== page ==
OECD warns of severe economic impact of SARS crisis

Friday, 25 April 2003, 07:00 Hrs
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PARIS: The Organisation for Economic Co-operation and Development (OECD) warned Thursday that the rapid spread of Severe Acute Respiratory Syndrome (SARS) could devastate global economy.

"The global spread of the SARS epidemic could have economically disruptive effects similar to those already occurring in parts of Asia," an OECD report released here stated.

The economic impact of SARS will depend largely on how promptly and effectively the virus can be brought under control, OECD said.

"The risks would seem slanted to the downside. But activity could well stage a stronger than foreseen comeback in response to a successful stabilisation of the situation in Iraq, and to the existing macroeconomic policy impulses, which have yet to fully work their way through," said the twice-yearly report.

While SARS continues to spread, having already claimed some 250 lives, the OECD said the tourism and retail sectors would be most impacted in the worst affected countries.

The warning comes soon after the World Bank forecast a drop in East Asian economic growth due to the deadly virus that is known to have originated in China in November.

On Wednesday, the World Health Organisation issued an advisory against non-essential travel to Beijing, China's Shanxi province, and Toronto in Canada.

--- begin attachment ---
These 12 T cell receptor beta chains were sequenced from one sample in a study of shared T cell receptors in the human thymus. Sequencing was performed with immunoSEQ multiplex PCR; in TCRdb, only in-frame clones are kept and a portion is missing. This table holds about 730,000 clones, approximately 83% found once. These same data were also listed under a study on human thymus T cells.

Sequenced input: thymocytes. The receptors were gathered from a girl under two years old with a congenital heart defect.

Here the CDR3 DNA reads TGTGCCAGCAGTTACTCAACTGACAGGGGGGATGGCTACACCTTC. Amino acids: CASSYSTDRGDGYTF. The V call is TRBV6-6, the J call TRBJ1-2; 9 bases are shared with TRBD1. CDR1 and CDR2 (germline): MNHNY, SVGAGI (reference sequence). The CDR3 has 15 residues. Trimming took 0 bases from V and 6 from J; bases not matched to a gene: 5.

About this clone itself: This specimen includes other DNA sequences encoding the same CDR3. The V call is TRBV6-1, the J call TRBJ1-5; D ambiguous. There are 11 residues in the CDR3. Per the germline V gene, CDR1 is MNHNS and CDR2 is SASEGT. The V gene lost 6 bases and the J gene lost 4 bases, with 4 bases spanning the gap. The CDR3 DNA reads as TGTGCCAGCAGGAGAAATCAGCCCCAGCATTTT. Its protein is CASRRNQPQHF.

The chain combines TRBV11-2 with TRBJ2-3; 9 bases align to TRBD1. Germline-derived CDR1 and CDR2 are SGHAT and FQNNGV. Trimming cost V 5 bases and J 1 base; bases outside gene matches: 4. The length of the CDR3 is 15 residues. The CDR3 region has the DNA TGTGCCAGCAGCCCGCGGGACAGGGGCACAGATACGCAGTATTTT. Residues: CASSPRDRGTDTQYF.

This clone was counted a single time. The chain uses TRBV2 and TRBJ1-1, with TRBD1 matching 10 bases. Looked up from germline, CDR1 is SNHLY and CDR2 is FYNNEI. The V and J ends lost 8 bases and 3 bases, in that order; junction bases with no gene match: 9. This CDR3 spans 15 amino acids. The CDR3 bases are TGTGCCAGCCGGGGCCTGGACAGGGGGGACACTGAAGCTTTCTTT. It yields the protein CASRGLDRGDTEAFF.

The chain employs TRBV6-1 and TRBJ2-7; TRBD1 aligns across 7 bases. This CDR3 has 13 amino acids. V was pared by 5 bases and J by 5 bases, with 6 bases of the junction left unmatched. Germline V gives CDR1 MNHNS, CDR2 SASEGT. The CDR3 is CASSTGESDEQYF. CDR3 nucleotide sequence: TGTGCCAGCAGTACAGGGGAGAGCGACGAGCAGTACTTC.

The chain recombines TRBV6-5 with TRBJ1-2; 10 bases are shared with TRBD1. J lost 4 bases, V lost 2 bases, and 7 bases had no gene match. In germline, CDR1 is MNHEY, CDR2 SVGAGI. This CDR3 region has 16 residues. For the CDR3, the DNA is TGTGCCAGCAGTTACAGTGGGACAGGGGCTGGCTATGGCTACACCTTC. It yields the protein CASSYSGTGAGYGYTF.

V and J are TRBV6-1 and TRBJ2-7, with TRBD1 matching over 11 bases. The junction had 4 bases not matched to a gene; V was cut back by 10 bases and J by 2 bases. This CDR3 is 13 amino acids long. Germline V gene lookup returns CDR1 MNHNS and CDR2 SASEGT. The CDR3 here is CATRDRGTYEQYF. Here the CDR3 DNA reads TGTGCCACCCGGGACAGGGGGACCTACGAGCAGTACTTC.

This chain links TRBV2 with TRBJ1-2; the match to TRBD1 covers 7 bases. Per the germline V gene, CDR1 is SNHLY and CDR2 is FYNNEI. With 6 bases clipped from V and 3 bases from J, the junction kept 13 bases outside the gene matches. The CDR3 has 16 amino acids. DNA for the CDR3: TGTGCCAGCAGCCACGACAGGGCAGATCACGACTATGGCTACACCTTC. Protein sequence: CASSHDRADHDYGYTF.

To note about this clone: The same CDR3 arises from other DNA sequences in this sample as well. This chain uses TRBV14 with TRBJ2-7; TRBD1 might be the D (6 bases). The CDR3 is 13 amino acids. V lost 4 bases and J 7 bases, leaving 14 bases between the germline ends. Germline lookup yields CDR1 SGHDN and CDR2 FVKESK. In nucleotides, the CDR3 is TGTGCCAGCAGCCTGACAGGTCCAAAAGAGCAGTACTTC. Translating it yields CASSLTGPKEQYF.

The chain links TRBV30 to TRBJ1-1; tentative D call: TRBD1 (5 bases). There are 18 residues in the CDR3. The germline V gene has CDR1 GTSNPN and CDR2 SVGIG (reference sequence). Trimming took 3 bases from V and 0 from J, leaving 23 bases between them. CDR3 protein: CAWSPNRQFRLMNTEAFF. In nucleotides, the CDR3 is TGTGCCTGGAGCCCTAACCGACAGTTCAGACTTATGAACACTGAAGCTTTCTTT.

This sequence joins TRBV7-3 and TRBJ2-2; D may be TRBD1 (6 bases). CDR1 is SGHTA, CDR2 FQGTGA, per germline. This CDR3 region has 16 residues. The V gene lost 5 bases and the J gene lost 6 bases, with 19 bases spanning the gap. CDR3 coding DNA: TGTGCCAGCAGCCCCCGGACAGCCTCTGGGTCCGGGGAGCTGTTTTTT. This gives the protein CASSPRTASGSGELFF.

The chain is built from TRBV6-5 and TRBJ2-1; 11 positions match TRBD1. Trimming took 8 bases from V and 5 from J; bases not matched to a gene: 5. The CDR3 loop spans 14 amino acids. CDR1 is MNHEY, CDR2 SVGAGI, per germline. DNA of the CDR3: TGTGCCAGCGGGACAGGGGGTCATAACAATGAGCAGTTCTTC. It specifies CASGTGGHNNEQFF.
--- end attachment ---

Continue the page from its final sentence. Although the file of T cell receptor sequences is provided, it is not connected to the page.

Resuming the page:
Citing past experiences when outbreak of diseases had impacted economies, the OECD said: "Local or sectoral impacts in the most seriously affected countries could be significant if the emergency were to worsen and persist.

"The ultimate macroeconomic repercussions of the epidemic are difficult to ascertain at this early stage, but past experience with other disease outbreaks suggests that local or sectoral impacts in the most seriously affected countries could be significant if the emergency were to worsen and persist," OECD said.

"The economic impact of this epidemic depends largely on how promptly and effectively the virus can be brought under control."

The report forecasts a weak and hesitant near-term outlook for OECD area.

"Following the rapid resolution of the Iraq conflict, activity may be expected to firm later in 2003, as geopolitical tensions recede. The pace of growth will then largely depend on how fully the imbalances that originally caused the downturn have been corrected."

Growth is expected in 2004, but it remains heavily dependent on the U.S.

As OECD economies pick up, world trade will accelerate.

"Outside the OECD area, an important feature has been the relative buoyancy of the non-OECD Asian economies and in particular China and Dynamic Asia, which is likely to continue to be a positive factor for global trade growth in the medium term," the report said.
Source: IANS
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